Inside the Hilton Coliseum in Ames, the former Arkansas governor had just finished a surprising second to Mitt Romney in the state GOP's presidential straw poll. Vastly outspent and hopelessly outmanned at the massive event, he parlayed his "victory" (Sen. John McCain and Rudy Giuliani didn't compete), his appeal to Christian conservatives, and his knack for funny one-liners into national exposure. His underdog status became his rallying cry.
And that stifling summer day, during which Huckabee jammed with his band "Capitol Offense" and served up watermelon from his hometown of Hope, Ark., set the tone for a perpetually broke campaign that would stun the Republican establishment. In early January, Huckabee easily won Iowa's first-in-the nation presidential caucuses, upending Romney's win-early strategy. He then took seven more contests before his quixotic journey came to an end last night in Texas, when Sen. John McCain, who fought his own epic battle back from the brink, hit the magic delegate number needed to secure the Republican nomination.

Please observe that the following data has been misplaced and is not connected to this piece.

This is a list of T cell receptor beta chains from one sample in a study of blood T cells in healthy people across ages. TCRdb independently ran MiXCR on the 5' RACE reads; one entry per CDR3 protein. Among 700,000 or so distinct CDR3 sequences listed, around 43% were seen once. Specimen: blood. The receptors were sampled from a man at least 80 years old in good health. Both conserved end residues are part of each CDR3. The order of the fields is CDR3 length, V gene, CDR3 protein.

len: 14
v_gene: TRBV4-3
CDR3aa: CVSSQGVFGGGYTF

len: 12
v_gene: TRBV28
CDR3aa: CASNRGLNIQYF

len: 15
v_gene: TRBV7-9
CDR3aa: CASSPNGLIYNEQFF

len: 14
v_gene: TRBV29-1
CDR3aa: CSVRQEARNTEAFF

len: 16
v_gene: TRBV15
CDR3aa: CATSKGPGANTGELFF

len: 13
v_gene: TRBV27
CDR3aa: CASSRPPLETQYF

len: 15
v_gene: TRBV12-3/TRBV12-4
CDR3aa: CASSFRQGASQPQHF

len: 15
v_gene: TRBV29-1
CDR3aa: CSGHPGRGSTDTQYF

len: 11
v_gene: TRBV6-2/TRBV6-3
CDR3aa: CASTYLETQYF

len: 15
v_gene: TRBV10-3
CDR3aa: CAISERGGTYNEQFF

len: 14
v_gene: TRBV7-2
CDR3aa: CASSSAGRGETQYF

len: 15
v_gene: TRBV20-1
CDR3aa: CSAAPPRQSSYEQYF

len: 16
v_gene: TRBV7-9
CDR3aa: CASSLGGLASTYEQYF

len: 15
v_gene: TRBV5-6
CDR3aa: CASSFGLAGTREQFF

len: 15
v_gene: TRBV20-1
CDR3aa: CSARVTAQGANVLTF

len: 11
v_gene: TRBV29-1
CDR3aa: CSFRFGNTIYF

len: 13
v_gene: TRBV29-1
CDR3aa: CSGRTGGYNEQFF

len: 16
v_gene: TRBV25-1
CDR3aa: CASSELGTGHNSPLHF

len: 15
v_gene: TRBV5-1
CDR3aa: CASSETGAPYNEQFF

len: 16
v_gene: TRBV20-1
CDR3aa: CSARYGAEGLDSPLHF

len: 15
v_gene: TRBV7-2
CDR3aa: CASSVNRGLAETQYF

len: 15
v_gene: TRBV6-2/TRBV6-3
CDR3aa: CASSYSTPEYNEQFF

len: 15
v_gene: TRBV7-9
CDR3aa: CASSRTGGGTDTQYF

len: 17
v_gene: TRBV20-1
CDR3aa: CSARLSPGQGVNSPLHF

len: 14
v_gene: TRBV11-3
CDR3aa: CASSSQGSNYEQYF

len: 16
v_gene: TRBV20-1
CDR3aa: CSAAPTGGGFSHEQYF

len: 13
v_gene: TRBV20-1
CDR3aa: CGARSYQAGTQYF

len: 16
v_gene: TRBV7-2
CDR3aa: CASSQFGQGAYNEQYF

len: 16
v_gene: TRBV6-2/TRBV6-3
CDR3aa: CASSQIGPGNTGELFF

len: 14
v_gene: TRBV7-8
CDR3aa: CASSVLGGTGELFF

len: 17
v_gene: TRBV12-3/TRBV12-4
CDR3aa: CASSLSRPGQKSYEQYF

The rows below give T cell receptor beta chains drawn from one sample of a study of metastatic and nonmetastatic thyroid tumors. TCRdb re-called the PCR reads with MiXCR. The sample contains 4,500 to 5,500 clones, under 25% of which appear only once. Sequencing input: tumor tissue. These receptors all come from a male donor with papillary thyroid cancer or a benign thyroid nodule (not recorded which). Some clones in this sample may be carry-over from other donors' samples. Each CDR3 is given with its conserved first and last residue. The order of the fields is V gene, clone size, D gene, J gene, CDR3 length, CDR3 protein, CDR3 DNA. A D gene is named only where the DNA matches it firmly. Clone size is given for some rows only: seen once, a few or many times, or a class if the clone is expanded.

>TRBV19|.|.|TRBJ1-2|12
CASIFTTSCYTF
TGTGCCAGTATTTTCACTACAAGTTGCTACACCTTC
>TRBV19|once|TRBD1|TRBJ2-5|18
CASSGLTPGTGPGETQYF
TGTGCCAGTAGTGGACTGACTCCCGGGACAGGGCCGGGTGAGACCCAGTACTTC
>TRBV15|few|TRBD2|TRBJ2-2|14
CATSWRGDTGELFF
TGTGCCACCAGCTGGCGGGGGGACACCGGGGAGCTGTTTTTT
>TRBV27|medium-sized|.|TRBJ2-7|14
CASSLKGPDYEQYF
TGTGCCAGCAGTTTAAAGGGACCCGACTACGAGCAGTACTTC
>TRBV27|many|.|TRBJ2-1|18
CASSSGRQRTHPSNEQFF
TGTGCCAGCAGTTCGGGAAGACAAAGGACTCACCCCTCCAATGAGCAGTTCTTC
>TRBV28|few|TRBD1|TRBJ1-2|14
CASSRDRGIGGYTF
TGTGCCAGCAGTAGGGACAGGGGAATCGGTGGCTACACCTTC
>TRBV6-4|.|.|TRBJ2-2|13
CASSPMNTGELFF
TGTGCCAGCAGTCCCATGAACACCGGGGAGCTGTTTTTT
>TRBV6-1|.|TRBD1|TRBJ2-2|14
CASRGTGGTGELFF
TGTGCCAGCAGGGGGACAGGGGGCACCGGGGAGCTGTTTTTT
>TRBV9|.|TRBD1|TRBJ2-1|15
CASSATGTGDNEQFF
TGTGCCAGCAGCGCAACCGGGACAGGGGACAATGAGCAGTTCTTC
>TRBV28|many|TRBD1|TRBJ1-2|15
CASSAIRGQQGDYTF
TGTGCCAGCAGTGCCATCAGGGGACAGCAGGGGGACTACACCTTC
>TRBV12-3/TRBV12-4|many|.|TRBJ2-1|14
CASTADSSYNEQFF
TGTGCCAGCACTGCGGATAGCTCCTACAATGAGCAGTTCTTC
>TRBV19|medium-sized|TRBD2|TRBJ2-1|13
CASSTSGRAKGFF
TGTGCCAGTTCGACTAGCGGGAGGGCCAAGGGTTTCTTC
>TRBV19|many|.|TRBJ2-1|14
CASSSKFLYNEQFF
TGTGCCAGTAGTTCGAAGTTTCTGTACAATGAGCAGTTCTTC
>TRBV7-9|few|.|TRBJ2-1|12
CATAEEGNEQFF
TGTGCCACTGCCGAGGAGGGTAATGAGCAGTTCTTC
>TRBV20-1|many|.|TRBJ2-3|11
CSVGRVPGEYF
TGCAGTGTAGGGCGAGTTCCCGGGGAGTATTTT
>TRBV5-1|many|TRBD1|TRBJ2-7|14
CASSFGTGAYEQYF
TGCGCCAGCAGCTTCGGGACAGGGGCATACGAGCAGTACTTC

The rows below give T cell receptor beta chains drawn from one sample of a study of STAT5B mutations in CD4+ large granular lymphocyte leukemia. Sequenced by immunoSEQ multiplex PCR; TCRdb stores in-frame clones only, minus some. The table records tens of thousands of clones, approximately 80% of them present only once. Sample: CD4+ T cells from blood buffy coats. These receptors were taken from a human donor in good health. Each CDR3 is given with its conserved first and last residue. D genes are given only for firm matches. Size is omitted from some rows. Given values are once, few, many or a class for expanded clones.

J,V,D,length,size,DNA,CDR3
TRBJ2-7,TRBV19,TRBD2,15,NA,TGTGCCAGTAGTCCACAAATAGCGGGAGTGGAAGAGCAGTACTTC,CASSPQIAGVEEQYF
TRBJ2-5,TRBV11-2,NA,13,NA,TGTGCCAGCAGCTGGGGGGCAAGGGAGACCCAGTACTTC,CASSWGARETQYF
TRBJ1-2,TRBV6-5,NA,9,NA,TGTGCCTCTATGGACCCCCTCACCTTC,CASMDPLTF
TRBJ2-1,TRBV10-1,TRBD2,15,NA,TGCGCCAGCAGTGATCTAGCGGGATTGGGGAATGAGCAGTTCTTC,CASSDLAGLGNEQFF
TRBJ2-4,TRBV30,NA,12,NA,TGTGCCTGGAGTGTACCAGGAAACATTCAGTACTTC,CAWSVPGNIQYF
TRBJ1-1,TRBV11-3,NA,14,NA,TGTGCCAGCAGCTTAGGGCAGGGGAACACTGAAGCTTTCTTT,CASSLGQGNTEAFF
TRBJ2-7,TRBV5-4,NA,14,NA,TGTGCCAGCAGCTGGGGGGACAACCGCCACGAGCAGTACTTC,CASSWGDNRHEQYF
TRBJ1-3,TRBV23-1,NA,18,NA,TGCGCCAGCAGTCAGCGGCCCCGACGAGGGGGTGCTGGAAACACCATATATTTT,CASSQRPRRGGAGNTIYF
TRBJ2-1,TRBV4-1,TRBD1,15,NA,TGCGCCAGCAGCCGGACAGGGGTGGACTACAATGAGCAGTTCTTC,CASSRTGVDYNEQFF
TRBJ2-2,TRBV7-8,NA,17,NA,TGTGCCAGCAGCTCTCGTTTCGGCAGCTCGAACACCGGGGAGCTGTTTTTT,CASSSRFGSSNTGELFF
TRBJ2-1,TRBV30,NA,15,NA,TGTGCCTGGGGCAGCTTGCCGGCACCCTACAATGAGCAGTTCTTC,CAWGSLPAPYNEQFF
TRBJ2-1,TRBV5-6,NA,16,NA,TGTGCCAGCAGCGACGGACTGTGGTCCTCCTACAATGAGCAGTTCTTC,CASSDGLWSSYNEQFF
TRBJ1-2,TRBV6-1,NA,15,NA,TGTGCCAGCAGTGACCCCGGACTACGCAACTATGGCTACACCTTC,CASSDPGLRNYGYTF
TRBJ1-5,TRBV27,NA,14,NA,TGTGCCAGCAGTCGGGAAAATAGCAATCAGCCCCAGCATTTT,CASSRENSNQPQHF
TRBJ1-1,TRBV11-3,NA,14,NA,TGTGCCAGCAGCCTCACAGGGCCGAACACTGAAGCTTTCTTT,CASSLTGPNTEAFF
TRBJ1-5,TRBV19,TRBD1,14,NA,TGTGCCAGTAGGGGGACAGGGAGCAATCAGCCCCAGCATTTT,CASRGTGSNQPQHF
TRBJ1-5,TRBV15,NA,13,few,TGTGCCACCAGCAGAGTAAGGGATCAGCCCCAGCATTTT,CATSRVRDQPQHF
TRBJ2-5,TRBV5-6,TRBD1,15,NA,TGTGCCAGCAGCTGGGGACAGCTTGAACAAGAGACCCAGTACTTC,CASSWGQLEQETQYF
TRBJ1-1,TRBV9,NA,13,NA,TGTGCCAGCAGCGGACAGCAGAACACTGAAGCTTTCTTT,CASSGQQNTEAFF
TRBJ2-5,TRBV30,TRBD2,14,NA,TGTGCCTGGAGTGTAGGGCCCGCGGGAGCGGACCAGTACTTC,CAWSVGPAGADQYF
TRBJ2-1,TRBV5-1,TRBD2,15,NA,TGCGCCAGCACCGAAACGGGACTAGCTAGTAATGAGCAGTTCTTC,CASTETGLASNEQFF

"I fought the good fight," Huckabee told supporters, quoting the writings of the Apostle Paul. "I've finished the race, and I've kept the faith."
In the process, the former Baptist minister not only promoted the issues of Republican evangelicals but helped turn a slew of well-funded sure things into also-rans. Former Massachusetts Governor Romney, who spent more than $105 million (including a good chunk of his own fortune), dropped out last month. Giuliani, despite his fame as New York City's mayor during 9/11 and a $63.9 million effort, failed to yield a single delegate. And Fred Thompson, the actor and former senator who was hailed as a potential conservative savior, raised $23.6 million for his campaign that died before it started.